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World Tourism Organization calls on Media to play responsible role in covering high impact events

Travel News Asia 6 February 2004

The first World Conference on Tourism Communications (TOURCOM), organized by the World Tourism Organization (WTO) called on the media to play a responsible role in covering events which can impact heavily on the livelihood of travel destinations and their local populations.

The impressive participation figures for TOURCOM - some 830 delegates from 126 countries - emphasized the great interest in communications "following three years of crisis which have underscored the importance of the relationship between tourism and the news media," said Mr. Frangialli in his opening address. 

"This difficult period has made tourism destinations and businesses more aware than ever of the need for effective communications programmes. Advances in communications technology, round-the-clock news coverage, globalization of the news media, and a proliferation of new media outlets offering alternative viewpoints are developments that are rapidly changing the communications field-forcing all of us to update our strategies and skills."

While stressing the highly positive role the media plays in encouraging tourism, Mr. Frangialli said that traveller panic in response to events such as last year's SARS epidemic was partly "a reaction to excessive media coverage and to a perceived safety threat that is often way out of proportion with the real situation. The WTO's own Code of Ethics spelled out the need for "honest and balanced information on events and situations that could influence the flow of tourists. That is what the tourism sector requests of you, the media," he added.

WTO Secretary-General Mr. Francesco Frangialli also launched a new global awareness campaign called 'Tourism Enriches' to highlight the importance of the industry to all sectors of society. 

The Secretary-General recalled that it was in the very same setting, also at a conference held in conjunction with Spanish travel fair FITUR, that WTO had introduced a new concept in tourism development called public-private sector partnership which had since become "one of the pillars of the Organization. "With TOURCOM, WTO would like to expand this concept to include a third partner: the media. It is clear that tourism thrives on transparent, honest and effective communication. The media is an essential partner in this and so are the communications professionals who work in the tourism industry."

34 speakers from 17 countries, representing national tourism administrations and organizations, the private sector, and the media, were taking part in the TOURCOM conference at the IFEMA fairground in Madrid.

Ms. Becky Anderson, anchorwoman for CNN, said that the very nature of news is often gloomy, and that to get a message across the travel industry has to be more pro-active and rely on more than press releases. In the case of breaking stories there is a need to provide "the most significant person" possible to comment on events. "There is nothing worse than a 'no comment".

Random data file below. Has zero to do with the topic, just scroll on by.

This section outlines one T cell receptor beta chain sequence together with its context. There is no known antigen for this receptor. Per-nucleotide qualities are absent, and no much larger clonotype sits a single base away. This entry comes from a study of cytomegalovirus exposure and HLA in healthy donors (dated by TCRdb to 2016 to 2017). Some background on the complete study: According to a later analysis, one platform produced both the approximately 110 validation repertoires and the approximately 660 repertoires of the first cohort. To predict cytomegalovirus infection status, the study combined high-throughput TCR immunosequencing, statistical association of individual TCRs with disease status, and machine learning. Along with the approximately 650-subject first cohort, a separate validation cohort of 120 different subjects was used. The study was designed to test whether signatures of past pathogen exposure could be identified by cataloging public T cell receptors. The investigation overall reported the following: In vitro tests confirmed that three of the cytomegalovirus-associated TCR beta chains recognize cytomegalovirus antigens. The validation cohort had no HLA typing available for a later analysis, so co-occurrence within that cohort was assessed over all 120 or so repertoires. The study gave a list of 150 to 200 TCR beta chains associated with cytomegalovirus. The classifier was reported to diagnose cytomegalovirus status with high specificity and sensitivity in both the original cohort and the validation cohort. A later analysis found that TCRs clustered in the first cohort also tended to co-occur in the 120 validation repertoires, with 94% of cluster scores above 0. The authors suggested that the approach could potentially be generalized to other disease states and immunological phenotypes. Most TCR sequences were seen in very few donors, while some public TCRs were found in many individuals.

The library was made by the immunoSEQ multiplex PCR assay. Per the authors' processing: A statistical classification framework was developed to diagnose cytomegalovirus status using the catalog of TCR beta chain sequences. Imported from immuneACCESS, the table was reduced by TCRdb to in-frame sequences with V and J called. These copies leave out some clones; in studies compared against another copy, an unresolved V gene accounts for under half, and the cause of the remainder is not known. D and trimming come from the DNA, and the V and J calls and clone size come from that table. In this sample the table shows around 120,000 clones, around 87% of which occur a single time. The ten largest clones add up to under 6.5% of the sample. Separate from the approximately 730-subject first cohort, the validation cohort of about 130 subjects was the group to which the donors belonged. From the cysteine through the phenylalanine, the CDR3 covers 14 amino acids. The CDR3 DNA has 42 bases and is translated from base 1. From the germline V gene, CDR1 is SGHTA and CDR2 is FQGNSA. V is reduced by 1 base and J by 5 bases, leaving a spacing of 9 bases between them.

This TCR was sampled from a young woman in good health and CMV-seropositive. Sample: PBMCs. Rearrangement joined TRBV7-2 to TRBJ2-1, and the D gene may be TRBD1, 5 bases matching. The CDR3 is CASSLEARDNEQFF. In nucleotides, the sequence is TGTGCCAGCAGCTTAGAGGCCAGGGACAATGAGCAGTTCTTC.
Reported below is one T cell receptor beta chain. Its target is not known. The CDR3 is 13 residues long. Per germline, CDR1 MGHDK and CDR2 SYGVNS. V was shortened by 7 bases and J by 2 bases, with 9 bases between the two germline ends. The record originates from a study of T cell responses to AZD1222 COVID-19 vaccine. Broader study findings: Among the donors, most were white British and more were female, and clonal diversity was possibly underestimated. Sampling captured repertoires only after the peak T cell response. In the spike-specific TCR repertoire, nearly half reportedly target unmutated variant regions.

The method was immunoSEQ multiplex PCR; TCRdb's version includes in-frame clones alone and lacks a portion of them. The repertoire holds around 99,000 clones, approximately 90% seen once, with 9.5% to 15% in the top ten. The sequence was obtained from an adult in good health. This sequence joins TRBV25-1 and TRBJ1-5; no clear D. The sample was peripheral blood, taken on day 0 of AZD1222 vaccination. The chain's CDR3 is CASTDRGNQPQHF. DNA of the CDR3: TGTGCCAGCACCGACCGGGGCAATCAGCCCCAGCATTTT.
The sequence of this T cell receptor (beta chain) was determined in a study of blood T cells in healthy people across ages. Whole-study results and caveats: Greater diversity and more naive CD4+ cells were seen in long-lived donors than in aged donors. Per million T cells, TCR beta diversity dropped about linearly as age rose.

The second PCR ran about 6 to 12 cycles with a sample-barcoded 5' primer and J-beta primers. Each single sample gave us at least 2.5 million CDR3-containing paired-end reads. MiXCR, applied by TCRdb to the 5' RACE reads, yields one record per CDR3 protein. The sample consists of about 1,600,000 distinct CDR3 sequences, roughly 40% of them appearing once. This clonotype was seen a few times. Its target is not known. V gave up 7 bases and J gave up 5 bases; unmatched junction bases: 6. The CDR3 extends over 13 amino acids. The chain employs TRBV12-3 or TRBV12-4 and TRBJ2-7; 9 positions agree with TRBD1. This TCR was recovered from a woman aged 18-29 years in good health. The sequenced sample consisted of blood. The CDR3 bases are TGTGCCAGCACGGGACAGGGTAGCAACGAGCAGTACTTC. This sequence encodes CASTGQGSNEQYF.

Adding to this, Mr. Christopher Brown, CEO of Australia's Tourism Task Force, underlined there is a need for destinations to "spend time worrying about the message, and not just the product". Communications need to be honest, he added. In the case of the SARS epidemic, if governments had been more open with information in the first place, "they would not have had such problems later".

At the panel "Tourism Concern", chaired by the WTO Deputy Secretary-General Dr. Dawid de Villiers, Mr. Anil Kumarsigh Gayan, Minister of Tourism and Leisure for Mauritius, stressed that attacks from Bali to Mombassa had shown a clear link between terrorism and tourism. "Tourists are very sensitive creatures, and terrorists know their attacks discourage tourism."

Africa's image is "changing for the better", he added, although there are still scarce resources for helping education or efforts to halt the unnecessary supply of weapons. According to Mr. Gayan, the media should be "more sensitised against the havoc it can cause" and to "look carefully at the consequences" of its coverage of events.

Reviewing experiences of Hong Kong after the outbreak of SARS, Ms. Sandra Lee, permanent secretary for economic development and labour of the Hong Kong SAR, affirmed, "communication has to be honest, direct and responsible with a specific message that needs to be updated regularly." To stimulate recovery, there is a need for partnership, with airlines and hoteliers working together to encourage visitors to return. Hong Kong's crisis had shown the need for strong leadership, "speaking with one voice", relying on professional spokespersons to give reassurance, and liaison with all groups of the community.

Dr. Osmane Adi, honorary president of the International Hotels & Restaurants Association, said that the succession of crises in the Middle East had prompted special efforts to encourage intra-regional, short distance tourism. To help promote this, they had worked with the media and the Arab Union, to encourage travel between neighbouring countries in the region, particularly since the events of September 11. "Tourism has suffered greatly," he said. In such circumstances, governments can help by introducing measures such as visa facilitation to ease travel.

Several suggestions were made by participants, including the idea of organizing local or regional TOURCOM conferences and seminars, with programmes adapted to certain regions. WTO will shortly form a TOURCOM Network of Communication Experts, which will serve as a semi-formal consultative body to the World Tourism Organization and execute the outcomes of the Conference.

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